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A hard cider tasting wrapped up one of the final sessions of the Empire State Producers conference on Thursday in Syracuse, New York. Cortni Stahl, a Cornell enologist and cidery owner pours samples. Ross Courtney/Good Fruit Grower

A hard cider tasting wrapped up one of the final sessions of the Empire State Producers conference on Thursday in Syracuse, New York. Cortni Stahl, a Cornell enologist and cidery owner pours samples. Ross Courtney/Good Fruit Grower

When placing the end post of your orchard trellis system, think of a game of tug of war.

The human body, when asked to play tug of war, will naturally lean at 60 degrees. (Champion teams average 58, but don’t get too literal.)

That’s why 60 degrees is the recommended angle for tilting the end post of an orchard trellis row. Make an isosceles triangle with the end post and the final anchor wire 60 degrees from the ground. That will get you the strongest trellis system.

That’s according to Hugh Fraser, horticulture consultant in St. Catherines, Ontario, Canada, one one of Thursday’s speakers at the Empire State Producers Expo in Syracuse, New York.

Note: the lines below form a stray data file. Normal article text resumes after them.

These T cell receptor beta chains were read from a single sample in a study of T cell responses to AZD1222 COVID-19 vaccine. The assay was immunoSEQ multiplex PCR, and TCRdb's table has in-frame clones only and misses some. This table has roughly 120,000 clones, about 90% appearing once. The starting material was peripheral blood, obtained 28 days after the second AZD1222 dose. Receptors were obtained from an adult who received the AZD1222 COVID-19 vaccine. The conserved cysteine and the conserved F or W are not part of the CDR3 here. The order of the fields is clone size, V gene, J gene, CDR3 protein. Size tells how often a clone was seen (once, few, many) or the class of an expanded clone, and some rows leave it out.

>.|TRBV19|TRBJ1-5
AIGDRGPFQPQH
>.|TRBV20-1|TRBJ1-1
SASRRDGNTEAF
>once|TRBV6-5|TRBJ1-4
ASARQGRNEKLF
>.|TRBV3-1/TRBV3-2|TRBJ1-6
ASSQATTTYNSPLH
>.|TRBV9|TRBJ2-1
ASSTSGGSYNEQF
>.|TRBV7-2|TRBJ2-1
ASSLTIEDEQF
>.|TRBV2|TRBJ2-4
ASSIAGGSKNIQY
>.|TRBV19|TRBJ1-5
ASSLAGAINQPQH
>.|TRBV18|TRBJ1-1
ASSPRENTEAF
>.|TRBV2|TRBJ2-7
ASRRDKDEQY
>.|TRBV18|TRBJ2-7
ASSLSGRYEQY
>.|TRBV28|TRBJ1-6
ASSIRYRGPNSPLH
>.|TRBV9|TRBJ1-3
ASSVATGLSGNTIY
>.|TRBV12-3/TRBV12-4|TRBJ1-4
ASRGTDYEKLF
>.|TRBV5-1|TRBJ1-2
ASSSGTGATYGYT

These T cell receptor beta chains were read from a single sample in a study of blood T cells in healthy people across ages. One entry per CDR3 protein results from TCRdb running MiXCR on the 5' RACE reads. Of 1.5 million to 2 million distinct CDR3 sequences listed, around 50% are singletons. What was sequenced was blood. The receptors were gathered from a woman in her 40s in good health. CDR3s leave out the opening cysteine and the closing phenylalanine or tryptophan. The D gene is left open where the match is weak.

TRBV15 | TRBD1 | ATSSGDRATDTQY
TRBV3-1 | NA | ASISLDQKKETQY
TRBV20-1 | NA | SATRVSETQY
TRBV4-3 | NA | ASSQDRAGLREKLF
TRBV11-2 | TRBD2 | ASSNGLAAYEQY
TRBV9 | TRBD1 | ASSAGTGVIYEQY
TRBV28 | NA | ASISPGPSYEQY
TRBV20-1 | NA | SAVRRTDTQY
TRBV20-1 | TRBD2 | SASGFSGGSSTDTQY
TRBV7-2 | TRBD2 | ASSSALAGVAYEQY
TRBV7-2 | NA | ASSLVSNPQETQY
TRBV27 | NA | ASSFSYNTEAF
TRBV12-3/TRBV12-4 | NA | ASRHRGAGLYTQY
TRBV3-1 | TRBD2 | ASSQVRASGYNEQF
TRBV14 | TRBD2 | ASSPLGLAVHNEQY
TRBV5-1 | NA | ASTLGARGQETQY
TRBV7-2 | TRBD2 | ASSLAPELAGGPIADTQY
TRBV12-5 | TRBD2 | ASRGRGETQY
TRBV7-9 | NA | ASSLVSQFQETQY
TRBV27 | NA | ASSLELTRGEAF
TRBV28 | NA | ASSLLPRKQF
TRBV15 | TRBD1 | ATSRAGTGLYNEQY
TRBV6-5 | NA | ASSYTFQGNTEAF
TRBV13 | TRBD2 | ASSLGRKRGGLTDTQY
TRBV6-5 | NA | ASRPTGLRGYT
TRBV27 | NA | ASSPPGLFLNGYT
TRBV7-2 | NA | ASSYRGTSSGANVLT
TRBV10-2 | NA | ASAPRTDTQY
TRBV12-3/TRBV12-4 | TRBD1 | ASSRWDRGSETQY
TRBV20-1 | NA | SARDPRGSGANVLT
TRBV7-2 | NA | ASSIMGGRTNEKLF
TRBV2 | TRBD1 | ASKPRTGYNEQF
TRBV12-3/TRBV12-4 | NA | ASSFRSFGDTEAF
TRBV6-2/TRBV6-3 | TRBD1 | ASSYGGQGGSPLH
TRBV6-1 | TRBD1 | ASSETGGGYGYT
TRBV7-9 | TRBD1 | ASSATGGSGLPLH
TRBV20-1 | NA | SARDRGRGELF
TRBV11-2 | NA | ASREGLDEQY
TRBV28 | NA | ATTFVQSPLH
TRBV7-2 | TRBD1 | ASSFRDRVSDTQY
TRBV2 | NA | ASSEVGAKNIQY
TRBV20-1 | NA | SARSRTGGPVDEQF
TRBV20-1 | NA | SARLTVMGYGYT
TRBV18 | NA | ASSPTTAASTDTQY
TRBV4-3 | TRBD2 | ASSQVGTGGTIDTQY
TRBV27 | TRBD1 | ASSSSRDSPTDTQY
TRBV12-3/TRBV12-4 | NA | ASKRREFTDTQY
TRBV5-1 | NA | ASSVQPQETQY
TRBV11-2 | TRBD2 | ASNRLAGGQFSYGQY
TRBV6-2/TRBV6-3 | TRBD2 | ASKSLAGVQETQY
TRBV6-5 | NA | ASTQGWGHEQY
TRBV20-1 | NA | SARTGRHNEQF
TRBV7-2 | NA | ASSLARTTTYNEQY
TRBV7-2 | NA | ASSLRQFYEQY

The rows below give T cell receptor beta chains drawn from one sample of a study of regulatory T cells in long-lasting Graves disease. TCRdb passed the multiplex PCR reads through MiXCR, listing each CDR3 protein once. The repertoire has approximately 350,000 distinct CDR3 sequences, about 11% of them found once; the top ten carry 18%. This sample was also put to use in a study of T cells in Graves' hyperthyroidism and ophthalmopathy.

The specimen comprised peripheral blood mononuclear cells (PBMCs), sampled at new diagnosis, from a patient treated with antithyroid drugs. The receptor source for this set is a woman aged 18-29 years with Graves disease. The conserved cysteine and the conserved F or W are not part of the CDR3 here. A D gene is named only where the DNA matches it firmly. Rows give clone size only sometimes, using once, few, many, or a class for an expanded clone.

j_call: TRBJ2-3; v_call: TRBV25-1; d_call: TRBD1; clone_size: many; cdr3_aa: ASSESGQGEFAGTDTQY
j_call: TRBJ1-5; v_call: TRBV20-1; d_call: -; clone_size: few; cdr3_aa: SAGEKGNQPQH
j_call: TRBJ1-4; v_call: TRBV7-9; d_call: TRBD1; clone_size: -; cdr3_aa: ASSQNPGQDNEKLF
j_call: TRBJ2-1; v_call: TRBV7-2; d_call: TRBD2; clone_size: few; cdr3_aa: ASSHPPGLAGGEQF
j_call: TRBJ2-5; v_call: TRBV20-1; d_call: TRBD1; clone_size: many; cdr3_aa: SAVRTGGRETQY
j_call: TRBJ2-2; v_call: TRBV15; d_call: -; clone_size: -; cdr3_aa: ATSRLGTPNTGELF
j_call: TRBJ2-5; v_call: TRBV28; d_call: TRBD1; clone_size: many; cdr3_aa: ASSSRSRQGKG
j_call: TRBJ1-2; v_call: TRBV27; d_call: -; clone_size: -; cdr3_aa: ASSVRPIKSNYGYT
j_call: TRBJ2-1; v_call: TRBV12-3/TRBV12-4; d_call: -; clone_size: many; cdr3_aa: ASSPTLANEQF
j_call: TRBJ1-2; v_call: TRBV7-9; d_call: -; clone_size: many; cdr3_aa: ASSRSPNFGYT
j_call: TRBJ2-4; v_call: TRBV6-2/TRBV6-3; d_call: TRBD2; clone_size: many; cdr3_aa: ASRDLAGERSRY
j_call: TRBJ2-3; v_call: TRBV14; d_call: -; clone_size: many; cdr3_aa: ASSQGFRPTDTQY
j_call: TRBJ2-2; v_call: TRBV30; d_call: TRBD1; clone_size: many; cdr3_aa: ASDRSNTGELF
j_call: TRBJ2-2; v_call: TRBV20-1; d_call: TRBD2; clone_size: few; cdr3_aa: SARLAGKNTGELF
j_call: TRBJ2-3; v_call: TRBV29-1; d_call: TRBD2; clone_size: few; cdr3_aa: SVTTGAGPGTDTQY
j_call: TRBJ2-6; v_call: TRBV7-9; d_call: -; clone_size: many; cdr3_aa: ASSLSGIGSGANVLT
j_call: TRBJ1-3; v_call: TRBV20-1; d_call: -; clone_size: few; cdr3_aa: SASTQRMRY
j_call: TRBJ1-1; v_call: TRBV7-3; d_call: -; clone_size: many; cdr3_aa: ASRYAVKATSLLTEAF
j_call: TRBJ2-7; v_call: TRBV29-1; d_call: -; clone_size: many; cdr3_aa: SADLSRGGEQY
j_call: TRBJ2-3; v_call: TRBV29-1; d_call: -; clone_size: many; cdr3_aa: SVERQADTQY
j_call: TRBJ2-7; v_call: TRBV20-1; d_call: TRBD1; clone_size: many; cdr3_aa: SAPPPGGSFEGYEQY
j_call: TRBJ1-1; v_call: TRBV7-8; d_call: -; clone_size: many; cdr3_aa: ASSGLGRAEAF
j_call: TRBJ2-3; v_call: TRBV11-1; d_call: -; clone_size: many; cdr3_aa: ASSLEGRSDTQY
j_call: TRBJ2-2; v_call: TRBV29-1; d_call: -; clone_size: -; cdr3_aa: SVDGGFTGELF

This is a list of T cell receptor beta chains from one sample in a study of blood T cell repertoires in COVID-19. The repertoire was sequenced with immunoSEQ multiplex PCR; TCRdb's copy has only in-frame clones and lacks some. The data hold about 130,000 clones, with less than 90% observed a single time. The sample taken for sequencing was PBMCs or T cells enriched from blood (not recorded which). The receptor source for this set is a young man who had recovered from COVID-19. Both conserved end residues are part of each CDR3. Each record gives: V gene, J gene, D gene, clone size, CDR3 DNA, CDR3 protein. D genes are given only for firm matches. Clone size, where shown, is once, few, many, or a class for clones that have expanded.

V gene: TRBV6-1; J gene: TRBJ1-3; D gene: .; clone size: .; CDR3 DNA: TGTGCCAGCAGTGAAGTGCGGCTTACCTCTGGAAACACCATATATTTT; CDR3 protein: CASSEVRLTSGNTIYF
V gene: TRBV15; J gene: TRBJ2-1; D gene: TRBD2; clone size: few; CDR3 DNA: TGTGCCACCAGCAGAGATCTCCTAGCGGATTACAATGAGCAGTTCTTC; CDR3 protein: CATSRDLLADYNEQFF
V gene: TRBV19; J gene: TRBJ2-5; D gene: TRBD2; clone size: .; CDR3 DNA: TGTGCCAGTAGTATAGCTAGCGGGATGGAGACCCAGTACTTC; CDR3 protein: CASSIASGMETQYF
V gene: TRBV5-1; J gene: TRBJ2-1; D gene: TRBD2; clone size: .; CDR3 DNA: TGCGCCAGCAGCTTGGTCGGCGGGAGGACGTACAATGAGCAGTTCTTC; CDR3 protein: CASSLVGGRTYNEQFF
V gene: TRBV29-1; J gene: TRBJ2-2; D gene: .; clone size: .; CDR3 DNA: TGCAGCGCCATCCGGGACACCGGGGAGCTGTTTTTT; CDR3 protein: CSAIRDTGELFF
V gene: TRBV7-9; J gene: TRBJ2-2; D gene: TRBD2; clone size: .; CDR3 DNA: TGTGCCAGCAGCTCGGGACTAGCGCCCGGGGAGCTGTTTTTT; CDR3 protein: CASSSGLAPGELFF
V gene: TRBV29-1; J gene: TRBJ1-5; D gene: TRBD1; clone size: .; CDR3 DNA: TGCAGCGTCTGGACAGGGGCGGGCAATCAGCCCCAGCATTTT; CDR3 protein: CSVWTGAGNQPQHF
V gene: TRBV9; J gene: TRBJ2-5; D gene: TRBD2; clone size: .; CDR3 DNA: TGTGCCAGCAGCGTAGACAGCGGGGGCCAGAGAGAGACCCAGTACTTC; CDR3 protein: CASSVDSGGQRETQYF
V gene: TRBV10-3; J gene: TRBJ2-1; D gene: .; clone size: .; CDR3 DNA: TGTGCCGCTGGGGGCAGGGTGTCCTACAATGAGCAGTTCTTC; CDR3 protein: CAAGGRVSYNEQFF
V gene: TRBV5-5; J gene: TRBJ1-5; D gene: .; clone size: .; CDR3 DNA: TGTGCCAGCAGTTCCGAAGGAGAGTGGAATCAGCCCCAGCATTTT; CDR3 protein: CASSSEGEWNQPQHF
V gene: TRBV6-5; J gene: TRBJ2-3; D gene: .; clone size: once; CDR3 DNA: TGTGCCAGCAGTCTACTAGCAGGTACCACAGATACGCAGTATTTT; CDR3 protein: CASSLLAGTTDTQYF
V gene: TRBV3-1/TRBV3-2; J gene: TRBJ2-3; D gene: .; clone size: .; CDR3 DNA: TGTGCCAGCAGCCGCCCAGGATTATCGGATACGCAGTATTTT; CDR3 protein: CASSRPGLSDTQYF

Fraser was contracted by Ontario apple growers to research some consistent tips for trellis design systems. Coincidentally, Washington growers and researchers have been working on a similar project, unbeknownst to Fraser.

Fraser, admittedly not an expert, warned growers not to jump to any decisions quickly, even after his presentation. Recommendations on trellis systems will differ based on differences in soil conditions, wind levels, crop loads any other unique characteristics of orchards.

Fraser also discussed the growth of wind machines in Ontario, and the different choices. Other speakers presented on irrigation needs in Northeast growing regions, cider apple tannins and climate change.

The conference concluded Thursday.